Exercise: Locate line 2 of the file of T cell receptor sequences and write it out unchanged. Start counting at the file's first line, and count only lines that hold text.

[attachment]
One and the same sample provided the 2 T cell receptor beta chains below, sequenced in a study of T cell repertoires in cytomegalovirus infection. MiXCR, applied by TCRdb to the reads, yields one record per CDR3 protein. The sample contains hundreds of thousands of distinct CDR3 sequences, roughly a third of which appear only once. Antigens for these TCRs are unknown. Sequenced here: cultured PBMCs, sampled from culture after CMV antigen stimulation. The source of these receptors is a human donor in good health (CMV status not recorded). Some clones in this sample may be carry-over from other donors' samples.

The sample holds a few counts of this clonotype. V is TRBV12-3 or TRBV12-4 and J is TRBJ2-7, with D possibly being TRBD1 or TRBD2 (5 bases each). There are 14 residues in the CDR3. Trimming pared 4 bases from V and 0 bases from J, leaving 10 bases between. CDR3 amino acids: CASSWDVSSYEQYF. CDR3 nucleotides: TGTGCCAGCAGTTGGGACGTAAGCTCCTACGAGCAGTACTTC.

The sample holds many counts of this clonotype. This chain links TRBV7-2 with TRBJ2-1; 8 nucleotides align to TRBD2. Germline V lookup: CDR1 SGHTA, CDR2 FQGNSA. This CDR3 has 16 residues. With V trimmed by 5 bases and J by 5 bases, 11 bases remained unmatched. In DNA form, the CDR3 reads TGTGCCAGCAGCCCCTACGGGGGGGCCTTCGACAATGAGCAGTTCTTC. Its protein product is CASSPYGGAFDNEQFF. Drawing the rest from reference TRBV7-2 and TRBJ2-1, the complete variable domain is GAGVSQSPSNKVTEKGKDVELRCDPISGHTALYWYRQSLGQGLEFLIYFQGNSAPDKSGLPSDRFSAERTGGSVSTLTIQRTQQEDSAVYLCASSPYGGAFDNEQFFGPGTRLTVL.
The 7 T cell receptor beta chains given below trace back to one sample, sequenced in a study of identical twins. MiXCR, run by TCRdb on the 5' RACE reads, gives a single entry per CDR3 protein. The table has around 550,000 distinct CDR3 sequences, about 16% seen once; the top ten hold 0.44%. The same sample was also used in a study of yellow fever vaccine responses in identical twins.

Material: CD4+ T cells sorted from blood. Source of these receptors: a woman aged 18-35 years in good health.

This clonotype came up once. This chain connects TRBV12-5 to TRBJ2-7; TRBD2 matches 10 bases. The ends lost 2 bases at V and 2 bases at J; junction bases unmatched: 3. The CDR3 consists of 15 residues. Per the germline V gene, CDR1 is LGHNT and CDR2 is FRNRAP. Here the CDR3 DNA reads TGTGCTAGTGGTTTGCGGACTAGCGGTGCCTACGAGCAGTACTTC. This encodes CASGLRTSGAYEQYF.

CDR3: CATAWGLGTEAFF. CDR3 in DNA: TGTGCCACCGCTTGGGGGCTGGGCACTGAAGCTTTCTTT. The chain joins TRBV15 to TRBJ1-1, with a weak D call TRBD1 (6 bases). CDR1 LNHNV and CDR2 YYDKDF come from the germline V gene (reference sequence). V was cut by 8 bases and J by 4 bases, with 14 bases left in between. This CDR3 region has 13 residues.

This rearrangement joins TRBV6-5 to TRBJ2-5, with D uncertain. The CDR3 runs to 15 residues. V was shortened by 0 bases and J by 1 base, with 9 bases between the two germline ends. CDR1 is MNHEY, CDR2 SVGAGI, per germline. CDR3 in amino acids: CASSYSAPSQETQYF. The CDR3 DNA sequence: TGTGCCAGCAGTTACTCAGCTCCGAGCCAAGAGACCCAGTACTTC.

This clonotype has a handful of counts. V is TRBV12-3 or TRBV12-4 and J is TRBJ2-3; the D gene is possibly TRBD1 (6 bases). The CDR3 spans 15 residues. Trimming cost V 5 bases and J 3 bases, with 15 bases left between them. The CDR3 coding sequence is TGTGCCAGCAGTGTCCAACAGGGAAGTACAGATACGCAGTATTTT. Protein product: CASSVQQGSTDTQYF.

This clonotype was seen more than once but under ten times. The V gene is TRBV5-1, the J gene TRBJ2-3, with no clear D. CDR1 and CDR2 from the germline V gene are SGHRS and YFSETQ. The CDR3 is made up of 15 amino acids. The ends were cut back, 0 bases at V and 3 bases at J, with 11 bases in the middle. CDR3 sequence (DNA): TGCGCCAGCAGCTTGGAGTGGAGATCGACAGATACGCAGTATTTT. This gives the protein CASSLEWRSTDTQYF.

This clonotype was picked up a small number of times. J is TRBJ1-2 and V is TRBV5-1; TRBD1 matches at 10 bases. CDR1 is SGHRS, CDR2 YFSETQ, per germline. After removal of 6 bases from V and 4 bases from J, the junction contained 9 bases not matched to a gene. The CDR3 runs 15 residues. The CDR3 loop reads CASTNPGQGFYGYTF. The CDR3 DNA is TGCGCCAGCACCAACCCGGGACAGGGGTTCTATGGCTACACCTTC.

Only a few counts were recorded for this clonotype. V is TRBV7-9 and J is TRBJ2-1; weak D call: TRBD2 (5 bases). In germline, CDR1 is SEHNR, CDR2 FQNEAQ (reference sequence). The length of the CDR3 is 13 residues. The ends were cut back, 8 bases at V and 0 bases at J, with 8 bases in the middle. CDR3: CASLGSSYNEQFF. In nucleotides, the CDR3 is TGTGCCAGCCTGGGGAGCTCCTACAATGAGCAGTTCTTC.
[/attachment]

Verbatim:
The sample holds a few counts of this clonotype. V is TRBV12-3 or TRBV12-4 and J is TRBJ2-7, with D possibly being TRBD1 or TRBD2 (5 bases each). There are 14 residues in the CDR3. Trimming pared 4 bases from V and 0 bases from J, leaving 10 bases between. CDR3 amino acids: CASSWDVSSYEQYF. CDR3 nucleotides: TGTGCCAGCAGTTGGGACGTAAGCTCCTACGAGCAGTACTTC.